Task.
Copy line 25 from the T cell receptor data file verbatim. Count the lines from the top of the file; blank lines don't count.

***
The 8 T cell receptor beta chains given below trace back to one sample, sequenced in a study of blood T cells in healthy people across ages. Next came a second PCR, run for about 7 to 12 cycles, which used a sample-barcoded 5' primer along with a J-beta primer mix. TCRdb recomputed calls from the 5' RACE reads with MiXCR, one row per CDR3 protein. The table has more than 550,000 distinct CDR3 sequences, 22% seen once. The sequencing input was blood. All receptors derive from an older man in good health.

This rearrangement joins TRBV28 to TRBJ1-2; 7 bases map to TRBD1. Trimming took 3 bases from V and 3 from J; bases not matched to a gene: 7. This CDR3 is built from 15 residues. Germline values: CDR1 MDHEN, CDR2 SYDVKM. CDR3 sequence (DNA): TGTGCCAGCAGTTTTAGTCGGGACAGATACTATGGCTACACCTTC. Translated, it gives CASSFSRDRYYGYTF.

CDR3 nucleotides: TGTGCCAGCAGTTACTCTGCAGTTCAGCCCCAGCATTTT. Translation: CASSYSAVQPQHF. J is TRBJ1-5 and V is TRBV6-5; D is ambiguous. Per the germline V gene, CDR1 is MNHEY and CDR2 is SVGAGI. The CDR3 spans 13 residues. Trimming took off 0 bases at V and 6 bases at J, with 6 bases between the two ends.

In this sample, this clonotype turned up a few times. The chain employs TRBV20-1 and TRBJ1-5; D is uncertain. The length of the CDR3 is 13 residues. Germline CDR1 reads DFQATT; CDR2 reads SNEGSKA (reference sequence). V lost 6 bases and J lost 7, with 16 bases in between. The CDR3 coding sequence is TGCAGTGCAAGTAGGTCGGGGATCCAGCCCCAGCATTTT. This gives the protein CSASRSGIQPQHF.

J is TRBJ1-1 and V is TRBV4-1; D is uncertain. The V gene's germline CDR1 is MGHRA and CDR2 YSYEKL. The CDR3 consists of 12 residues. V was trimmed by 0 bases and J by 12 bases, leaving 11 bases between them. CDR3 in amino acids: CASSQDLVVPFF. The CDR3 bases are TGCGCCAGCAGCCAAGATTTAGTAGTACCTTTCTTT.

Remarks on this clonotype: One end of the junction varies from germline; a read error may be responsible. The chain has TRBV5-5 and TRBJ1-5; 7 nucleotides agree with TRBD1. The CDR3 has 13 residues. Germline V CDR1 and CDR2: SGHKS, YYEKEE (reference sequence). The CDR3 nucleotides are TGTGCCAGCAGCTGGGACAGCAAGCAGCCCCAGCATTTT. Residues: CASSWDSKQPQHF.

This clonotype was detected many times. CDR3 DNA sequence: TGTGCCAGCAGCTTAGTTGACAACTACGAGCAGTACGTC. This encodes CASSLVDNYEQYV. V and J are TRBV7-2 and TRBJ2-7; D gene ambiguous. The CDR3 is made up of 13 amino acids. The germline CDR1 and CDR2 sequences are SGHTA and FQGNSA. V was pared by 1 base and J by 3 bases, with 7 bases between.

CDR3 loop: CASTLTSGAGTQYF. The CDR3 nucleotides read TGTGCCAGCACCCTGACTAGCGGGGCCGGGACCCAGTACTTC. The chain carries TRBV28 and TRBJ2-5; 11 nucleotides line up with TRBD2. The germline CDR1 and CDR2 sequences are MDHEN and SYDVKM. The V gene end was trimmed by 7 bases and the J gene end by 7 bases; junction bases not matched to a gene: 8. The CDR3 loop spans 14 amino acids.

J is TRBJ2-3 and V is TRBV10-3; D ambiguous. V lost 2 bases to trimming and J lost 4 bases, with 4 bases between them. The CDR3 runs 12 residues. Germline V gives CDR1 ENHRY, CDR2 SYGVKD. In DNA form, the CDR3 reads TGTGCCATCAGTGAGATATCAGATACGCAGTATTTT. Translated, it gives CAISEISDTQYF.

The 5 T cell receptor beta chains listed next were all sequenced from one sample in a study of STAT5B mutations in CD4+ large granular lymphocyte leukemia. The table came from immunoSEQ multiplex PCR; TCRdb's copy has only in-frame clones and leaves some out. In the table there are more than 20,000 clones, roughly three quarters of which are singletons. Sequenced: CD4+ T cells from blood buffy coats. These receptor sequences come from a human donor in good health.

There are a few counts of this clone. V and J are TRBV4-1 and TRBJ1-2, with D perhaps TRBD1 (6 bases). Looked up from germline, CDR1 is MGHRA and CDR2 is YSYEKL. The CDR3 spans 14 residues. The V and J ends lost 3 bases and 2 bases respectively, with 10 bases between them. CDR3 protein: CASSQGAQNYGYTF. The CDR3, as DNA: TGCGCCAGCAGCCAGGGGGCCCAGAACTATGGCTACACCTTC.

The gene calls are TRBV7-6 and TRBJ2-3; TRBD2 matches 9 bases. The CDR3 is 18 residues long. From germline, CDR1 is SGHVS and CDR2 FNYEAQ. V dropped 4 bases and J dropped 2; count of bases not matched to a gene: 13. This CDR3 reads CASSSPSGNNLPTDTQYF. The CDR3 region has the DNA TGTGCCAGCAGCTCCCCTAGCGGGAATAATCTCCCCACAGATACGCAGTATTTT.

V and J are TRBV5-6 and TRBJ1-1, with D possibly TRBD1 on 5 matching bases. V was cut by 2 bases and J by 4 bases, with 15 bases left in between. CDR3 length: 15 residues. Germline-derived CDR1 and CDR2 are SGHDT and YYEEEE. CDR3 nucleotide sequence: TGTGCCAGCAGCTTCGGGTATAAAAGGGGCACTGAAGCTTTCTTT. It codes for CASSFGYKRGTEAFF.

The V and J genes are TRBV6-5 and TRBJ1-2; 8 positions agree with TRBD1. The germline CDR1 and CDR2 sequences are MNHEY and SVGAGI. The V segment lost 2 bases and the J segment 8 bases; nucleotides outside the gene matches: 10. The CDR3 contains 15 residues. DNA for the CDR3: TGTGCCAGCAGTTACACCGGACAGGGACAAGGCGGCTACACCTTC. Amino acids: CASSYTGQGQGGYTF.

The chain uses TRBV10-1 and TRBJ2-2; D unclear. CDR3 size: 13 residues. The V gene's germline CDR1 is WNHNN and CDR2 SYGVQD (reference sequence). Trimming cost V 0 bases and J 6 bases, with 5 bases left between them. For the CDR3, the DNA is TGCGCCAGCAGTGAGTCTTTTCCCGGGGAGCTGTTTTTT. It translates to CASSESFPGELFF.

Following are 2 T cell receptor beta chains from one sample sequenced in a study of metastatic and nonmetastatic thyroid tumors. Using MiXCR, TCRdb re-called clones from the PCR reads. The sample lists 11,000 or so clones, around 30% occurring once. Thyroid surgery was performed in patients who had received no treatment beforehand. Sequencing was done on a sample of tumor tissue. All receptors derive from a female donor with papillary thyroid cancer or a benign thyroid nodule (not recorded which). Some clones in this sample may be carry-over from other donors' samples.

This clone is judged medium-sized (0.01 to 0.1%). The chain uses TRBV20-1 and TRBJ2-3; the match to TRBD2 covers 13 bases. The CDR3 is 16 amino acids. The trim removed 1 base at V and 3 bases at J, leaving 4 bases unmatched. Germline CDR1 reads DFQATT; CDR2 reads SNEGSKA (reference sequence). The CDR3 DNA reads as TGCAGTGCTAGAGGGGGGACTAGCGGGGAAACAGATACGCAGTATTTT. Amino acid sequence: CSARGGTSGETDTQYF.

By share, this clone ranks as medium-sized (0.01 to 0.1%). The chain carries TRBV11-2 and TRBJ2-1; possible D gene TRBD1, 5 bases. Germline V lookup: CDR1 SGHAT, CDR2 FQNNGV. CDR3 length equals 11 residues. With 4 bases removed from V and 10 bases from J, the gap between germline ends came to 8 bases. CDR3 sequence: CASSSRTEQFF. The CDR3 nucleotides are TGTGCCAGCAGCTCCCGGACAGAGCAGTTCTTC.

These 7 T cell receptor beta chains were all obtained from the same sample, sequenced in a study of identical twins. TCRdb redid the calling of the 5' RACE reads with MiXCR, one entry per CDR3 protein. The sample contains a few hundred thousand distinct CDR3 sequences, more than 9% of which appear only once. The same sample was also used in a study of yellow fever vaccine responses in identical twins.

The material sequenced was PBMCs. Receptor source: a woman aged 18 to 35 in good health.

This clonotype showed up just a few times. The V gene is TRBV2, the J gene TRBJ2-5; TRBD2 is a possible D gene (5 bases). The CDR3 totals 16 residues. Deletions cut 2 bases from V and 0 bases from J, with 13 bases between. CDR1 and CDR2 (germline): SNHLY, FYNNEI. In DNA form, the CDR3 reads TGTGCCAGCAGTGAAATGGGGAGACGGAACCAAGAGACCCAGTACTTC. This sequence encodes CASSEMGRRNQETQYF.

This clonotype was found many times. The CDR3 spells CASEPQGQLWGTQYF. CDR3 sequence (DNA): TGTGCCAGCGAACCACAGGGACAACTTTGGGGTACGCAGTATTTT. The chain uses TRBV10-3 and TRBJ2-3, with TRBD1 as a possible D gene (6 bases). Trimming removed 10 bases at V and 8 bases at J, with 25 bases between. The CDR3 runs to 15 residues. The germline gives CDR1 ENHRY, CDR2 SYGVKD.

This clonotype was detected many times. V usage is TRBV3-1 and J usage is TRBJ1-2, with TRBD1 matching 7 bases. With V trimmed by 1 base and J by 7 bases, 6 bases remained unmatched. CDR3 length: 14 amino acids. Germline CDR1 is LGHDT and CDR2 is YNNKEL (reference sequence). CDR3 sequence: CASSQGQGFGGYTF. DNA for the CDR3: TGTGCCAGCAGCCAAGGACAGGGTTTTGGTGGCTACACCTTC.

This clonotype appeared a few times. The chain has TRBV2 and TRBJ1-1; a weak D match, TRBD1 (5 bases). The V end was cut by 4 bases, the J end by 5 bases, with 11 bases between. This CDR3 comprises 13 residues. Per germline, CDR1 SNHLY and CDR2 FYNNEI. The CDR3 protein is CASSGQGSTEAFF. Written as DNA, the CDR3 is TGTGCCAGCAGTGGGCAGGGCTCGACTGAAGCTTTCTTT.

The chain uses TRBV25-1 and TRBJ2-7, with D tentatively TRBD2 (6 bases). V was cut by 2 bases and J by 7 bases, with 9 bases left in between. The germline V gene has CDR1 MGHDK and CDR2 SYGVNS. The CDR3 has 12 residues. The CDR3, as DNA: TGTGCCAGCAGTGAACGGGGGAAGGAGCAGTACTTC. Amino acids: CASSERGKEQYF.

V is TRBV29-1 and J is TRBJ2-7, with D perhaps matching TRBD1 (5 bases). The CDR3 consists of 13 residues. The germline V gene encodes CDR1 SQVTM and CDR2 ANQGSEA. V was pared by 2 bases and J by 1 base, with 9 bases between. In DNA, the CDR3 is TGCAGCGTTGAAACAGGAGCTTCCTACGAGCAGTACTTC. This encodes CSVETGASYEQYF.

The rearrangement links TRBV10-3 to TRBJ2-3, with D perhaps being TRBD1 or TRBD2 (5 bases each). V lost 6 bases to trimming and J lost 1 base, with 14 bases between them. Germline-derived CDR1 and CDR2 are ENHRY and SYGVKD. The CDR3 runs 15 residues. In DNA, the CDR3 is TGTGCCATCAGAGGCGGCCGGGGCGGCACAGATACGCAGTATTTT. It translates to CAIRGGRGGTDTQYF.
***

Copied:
The chain uses TRBV25-1 and TRBJ2-7, with D tentatively TRBD2 (6 bases). V was cut by 2 bases and J by 7 bases, with 9 bases left in between. The germline V gene has CDR1 MGHDK and CDR2 SYGVNS. The CDR3 has 12 residues. The CDR3, as DNA: TGTGCCAGCAGTGAACGGGGGAAGGAGCAGTACTTC. Amino acids: CASSERGKEQYF.